Riordan Mansion State Historic Park
Fall/Winter Hours in Effect
The Park is open Thursday through Monday 10:30 am to 5:00 pm. The park is closed on Tuesdays and Wednesdays. Tours start at the top of the hour at 11 am, Noon, 1 pm, 2 pm, 3 pm, and 4 pm. Reservations are recommended, call (928) 779-4395.
April 14: Brown Bag Lunch Lectures: Riordan Readings: Tim's Letters (Part Two: "Yours in Haste")
12:15 pm. Free! Shared by Richard Patton, Riordan Mansion State Park Volunteer. An exploration of Timothy Riordan's doings as revealed by select letters from the period of time bracketing his and Caroline's wedding in 1889. Thrill to the exploits of Tim buying a ring, writing an apology, and gaining weight. And how exactly does the Arizona Central Railway figure into this story? Learn all this and more in the latest installment of this continuing series of Brown Bag Lunch Lectures!
After you start the video, change resolution to 480 for High Quality.
About the Park
Step back in time and experience a great example of Arts and Crafts style architecture at Riordan Mansion.
Built in 1904 for two Riordan families, Riordan Mansion is an impressive reminder of gracious living in a small, territorial logging town. The historic building is an Arizona treasure — a remarkable example of Arts and Crafts style architecture featuring a rustic exterior of log-slab siding, volcanic stone arches, and hand-split wooden shingles. The expansive home has forty rooms, over 13,000 square-feet of living area, and servant's quarters. The Riordan residence was designed by the creator of Grand Canyon's El Tovar Hotel, Charles Whittlesey.
Guided tours of the Mansion given daily, at the top of the hour. During Winter, tours begin at 11 am. Tour size is limited and reservations are highly recommended. Reservations are made by calling the Park at (928) 779-4395. Your guide will lead you through a pristine historic home filled with original artifacts, handcrafted furniture, and personal mementos of the Riordan families. The impressive home contains an exceptional collection of Craftsman furnishings with appointments by Edison, Stickley, Ellis, and Steinway. The first floor of the West Wing is included as part of the tour and provides displays about the family, the Arts and Crafts movement, and other local interests.
Brown Bag Lunch Lectures
On the 2nd Monday of each month at 12:15 pm we present a different lecture as part of our Brown Bag Lunch Series. Stop by with lunch for an interesting presentation. Read complete descriptions on the calendar of events page. (Look for the Brown Bag Lunch symbol.)
Evening Slide Presentation Series
Our evening Slide Presentation Series presents a wide ranging of topics. Presentations are held at 7 pm. Programs are free but reservations are recommended due to limited availability. Please call (928) 779-4395. Read complete descriptions on the calendar of events page. (Look for the Slide symbol.)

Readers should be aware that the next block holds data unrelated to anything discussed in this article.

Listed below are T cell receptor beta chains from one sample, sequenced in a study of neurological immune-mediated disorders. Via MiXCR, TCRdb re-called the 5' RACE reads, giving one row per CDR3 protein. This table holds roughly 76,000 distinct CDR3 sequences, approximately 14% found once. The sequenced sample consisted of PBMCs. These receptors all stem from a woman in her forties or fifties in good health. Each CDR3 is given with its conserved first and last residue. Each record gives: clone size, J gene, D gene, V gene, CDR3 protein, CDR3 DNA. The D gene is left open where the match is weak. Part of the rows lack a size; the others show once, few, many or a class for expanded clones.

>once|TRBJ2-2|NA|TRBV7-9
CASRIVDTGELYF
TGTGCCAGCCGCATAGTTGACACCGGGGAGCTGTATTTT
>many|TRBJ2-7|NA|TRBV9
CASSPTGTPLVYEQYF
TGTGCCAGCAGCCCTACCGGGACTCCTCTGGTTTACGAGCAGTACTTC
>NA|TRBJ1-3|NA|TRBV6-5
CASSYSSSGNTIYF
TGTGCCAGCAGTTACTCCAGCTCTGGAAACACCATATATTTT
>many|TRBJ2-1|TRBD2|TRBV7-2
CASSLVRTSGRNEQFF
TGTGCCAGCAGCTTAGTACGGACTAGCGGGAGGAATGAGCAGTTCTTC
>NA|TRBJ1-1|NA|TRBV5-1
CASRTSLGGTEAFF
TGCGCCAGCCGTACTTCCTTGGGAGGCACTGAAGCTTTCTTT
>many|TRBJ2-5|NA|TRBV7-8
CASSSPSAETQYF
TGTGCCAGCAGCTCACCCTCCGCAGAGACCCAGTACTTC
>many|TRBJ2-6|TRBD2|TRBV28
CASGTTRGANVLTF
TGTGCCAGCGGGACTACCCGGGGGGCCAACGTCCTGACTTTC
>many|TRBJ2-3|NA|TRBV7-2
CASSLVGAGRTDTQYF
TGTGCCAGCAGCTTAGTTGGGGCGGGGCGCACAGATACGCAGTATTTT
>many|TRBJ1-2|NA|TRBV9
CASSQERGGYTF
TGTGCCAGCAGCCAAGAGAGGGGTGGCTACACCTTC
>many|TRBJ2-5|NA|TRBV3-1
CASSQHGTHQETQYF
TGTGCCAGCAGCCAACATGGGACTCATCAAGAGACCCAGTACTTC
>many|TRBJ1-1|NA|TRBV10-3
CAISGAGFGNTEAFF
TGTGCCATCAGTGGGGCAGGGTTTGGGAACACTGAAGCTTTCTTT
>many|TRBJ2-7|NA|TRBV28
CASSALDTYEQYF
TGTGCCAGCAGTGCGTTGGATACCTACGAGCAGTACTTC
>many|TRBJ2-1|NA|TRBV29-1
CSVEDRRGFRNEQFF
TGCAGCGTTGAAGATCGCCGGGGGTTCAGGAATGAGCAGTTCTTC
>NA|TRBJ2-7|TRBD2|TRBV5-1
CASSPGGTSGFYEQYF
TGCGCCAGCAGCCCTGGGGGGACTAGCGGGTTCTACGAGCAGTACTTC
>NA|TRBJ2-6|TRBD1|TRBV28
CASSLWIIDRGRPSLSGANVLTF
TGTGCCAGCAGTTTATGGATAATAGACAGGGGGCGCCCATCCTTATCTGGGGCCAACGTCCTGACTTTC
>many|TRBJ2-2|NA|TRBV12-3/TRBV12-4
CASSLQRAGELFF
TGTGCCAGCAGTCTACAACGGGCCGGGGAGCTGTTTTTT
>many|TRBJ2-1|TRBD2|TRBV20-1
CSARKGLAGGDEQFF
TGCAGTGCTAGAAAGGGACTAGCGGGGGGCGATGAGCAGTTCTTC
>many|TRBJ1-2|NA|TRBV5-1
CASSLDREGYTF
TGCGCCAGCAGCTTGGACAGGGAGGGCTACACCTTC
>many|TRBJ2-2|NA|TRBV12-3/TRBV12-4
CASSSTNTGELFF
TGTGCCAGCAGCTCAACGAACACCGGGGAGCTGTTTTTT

Timothy and Michael Riordan in 1928.
Timothy and Michael Riordan were prominent pioneer Flagstaff businessmen who developed a successful logging business, the Arizona Lumber and Timber Company. Moreover, the two brothers were known for their contributions which were essential to the development of the social and economic structure of Flagstaff and Northern Arizona. Tim and Mike married the Metz sisters, Caroline and Elizabeth. The women were cousins of the Babbitt brothers, another influential Flagstaff family. Tim and Caroline had two daughters; Mike and Elizabeth had six children. The two close-knit families built a large mansion comprised of two separate homes connected by a common area known as the billiard room.
Educational Curriculum: A Family and a Forest (Grades 3 through 6)
A Family and a Forest is a curriculum for 3 – 6 grade correlated with the Arizona State Education Standards for science, social studies and mathematics. The program includes activities to use in the classroom prior to your visit along with follow-up activities. The goal of the curriculum is to present information on the logging industry in Flagstaff, Arizona and how this industry provided wealth to the community and support for the families that relied upon that industry for their livelihood. It also presents information on the concerns of land use and conservation of the natural resources that provided that livelihood. Through the Riordan family history we learn about life one hundred years ago and relate that to our lives today.
- Alamo Lake
- Buckskin Mountain
- Cattail Cove
- Lake Havasu
- River Island
- Yuma Quartermaster Depot
- Yuma Territorial Prison
- Dead Horse Ranch
- Fort Verde
- Red Rock
- Riordan Mansion
- Slide Rock
- Verde River Greenway
- Boyce Thompson Arboretum
- Fool Hollow Lake
- Lost Dutchman
- Lyman Lake
- Tonto Natural Bridge